LISA technology is now being used for Earth observation and will improve future satellite geodesy missions. GRACE Follow-On will observe the critical indicators of climate change through changes in Earth's gravitational field. The mission successfully launched into Earth orbit on the 22nd of May 2018 from Vandenberg, California. First observational data were received in the summer of 2018.
GRACE (Gravity Recovery and Climate Experiment), was a joint US-German satellite mission that has provided new and unexpected insights into the natural processes of the Earth. In the GRACE mission, the distance between two spacecraft was measured using a microwave ranging system. Temporal estimates of the Earth's gravity field are inferred from changes in this distance. The changes in Earth's gravity field in turn can be used to measure indicators of climate change – like polar ice melt or changes in ground water level.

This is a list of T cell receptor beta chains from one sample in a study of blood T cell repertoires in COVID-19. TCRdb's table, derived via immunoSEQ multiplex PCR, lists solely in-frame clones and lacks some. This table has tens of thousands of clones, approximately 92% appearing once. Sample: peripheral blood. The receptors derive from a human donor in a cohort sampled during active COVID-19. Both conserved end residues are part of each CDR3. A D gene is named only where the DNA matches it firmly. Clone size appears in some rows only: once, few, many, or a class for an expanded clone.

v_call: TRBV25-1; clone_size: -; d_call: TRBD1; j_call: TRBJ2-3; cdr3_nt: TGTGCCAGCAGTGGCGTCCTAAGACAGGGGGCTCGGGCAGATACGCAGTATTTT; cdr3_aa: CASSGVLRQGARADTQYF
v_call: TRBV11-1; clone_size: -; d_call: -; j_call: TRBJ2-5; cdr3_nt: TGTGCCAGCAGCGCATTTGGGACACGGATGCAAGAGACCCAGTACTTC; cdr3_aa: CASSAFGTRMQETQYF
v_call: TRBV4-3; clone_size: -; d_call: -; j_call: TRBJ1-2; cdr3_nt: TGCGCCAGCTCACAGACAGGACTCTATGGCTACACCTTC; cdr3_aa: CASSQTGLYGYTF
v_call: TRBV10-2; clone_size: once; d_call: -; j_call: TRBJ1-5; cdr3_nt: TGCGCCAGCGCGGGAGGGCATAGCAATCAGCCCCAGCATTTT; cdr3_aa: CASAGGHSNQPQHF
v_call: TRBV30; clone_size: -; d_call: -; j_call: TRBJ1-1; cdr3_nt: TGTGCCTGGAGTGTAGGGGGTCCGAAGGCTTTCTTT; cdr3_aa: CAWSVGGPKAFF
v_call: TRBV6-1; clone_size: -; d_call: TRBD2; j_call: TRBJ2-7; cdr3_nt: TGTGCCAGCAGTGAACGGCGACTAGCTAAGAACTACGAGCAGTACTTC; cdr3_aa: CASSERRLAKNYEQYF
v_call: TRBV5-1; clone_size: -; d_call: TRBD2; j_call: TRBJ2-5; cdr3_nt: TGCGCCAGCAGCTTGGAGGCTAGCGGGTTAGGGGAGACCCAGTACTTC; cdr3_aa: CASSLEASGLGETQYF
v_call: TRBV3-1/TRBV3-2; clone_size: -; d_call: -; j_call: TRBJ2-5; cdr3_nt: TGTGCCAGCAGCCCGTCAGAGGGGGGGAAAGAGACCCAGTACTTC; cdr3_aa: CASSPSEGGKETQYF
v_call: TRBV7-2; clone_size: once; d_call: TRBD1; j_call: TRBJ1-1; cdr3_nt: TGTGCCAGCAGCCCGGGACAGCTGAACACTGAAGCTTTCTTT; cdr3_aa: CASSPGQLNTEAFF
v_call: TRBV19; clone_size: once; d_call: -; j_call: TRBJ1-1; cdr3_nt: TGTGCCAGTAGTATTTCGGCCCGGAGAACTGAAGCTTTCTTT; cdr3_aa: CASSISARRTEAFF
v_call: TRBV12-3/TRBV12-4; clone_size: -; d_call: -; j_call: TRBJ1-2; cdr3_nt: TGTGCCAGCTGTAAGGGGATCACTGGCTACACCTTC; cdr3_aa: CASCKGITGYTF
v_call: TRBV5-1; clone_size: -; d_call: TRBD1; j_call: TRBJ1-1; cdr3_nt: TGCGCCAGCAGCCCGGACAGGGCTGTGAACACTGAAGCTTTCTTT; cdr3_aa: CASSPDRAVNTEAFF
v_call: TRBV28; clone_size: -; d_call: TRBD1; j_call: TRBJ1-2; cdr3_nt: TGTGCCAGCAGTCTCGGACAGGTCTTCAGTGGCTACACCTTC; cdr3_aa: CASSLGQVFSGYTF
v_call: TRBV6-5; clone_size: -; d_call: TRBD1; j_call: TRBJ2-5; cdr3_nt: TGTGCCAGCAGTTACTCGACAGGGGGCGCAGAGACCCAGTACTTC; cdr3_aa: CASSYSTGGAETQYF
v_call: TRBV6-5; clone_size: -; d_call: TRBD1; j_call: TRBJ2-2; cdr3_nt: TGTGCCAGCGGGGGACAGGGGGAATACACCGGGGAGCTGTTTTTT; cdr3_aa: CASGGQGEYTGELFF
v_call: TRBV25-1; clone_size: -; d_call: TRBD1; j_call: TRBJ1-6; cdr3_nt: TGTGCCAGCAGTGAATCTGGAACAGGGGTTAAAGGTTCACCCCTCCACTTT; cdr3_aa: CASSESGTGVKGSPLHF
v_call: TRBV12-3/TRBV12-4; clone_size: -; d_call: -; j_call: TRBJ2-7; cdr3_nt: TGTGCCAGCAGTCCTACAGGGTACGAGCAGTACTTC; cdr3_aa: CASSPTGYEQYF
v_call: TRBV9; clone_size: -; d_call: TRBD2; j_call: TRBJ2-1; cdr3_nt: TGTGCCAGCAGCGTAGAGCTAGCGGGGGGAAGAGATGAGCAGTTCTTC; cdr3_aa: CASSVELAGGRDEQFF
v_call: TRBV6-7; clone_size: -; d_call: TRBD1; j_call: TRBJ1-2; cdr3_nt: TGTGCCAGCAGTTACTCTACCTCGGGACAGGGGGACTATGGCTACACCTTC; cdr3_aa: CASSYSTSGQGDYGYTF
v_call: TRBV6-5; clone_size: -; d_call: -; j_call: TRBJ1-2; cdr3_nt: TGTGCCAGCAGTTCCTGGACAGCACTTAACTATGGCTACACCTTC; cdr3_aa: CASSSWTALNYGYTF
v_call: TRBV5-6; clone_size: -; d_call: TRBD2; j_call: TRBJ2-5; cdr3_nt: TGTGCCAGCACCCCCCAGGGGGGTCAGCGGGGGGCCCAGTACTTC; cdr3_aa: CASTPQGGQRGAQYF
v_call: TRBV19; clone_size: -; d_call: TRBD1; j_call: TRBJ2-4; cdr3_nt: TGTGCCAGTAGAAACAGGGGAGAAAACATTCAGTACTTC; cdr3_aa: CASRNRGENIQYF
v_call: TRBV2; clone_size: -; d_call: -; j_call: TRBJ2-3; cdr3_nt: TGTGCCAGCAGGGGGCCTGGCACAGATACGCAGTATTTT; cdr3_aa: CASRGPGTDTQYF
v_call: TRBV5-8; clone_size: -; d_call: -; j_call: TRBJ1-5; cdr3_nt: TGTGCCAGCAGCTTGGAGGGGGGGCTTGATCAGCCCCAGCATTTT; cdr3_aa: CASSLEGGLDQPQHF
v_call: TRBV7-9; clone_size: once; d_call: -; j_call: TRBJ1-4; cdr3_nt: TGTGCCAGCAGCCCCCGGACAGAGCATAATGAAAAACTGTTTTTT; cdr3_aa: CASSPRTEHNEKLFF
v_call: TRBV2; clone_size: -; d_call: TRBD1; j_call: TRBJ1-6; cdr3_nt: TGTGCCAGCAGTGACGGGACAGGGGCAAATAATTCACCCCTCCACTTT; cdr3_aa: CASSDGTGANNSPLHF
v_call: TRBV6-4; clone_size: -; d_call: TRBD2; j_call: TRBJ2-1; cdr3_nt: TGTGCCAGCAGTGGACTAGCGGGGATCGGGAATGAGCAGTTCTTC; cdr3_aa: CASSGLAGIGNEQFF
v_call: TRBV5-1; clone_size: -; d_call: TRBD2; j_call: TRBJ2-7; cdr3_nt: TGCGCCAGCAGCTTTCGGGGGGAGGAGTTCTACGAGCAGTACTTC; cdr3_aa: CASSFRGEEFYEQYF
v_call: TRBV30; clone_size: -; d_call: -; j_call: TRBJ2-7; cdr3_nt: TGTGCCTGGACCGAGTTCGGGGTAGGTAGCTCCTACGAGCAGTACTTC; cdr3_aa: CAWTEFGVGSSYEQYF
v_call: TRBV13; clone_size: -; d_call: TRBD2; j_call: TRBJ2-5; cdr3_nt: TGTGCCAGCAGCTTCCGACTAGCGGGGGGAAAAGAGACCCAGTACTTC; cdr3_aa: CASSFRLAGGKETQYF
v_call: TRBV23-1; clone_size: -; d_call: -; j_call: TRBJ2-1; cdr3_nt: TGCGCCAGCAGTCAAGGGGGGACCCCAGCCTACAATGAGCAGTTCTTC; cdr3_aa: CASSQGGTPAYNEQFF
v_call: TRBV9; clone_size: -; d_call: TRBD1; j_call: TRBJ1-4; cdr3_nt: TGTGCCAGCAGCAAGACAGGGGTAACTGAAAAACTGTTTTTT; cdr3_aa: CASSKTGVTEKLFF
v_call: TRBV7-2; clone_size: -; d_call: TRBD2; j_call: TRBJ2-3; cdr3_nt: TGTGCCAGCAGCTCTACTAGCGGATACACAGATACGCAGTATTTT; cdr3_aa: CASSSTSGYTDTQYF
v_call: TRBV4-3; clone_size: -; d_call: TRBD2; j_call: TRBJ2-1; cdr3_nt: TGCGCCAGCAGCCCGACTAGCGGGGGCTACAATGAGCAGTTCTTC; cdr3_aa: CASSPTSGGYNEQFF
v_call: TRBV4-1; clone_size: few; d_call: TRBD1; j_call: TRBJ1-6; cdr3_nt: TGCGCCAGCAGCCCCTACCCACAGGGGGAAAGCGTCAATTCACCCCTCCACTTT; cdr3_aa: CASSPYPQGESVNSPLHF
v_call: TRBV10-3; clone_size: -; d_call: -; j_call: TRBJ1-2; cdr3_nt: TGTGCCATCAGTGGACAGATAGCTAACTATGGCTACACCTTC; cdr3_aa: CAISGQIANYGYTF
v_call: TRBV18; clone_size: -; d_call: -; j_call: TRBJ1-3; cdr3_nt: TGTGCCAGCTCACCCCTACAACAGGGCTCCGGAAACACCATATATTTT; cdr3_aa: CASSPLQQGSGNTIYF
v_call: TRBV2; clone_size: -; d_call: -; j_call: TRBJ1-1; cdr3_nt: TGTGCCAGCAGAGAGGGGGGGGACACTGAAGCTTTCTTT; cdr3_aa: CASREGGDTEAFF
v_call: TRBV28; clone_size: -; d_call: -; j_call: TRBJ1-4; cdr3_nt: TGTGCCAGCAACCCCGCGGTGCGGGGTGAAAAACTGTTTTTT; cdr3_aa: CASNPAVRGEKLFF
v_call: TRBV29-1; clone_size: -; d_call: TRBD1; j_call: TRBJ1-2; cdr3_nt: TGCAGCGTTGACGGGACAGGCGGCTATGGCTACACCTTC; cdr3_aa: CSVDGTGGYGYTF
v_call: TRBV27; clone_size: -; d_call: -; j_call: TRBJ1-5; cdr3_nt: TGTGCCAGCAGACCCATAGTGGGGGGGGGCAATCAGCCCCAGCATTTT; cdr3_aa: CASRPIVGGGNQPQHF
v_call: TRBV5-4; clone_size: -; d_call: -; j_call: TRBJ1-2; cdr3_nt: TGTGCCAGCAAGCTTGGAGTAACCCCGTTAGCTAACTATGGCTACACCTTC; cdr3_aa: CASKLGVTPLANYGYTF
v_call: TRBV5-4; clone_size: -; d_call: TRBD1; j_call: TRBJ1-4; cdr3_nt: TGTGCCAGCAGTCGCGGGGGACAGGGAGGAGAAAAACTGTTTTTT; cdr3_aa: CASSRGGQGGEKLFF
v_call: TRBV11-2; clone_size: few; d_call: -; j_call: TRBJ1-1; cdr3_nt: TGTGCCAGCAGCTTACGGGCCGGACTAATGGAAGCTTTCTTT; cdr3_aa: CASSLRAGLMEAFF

A successor to GRACE
The GRACE Follow-on mission reflies the identical GRACE spacecraft and instruments, but supplements the micrometre-level accuracy microwave measurement with a laser interferometer with nanometre-level accuracy.
The laser demonstration on GRACE Follow-On is a partnership between NASA, which provides the laser, cavity assembly, and ranging processor, the German Research Center for Geosciences (GFZ), and the Albert Einstein Institute, which is responsible for and overseeing the laser ranging instrument and in particular the measurement optics and steering mirror assembly along with instrument integration and testing.
LISA technology in an Earth orbit
For monitoring the Earth gravitational field LISA Pathfinder technology will be employed: The LISA phasemeter is being adapted to the needs of the gravity field mapping mission.
Under this project a consortium of U.S. and German institutions produced hardware for the laser ranging interferometer flying on the GRACE Follow-on mission. This system improved the inter-satellite ranging sensitivity by a factor of 200 over the initial GRACE mission.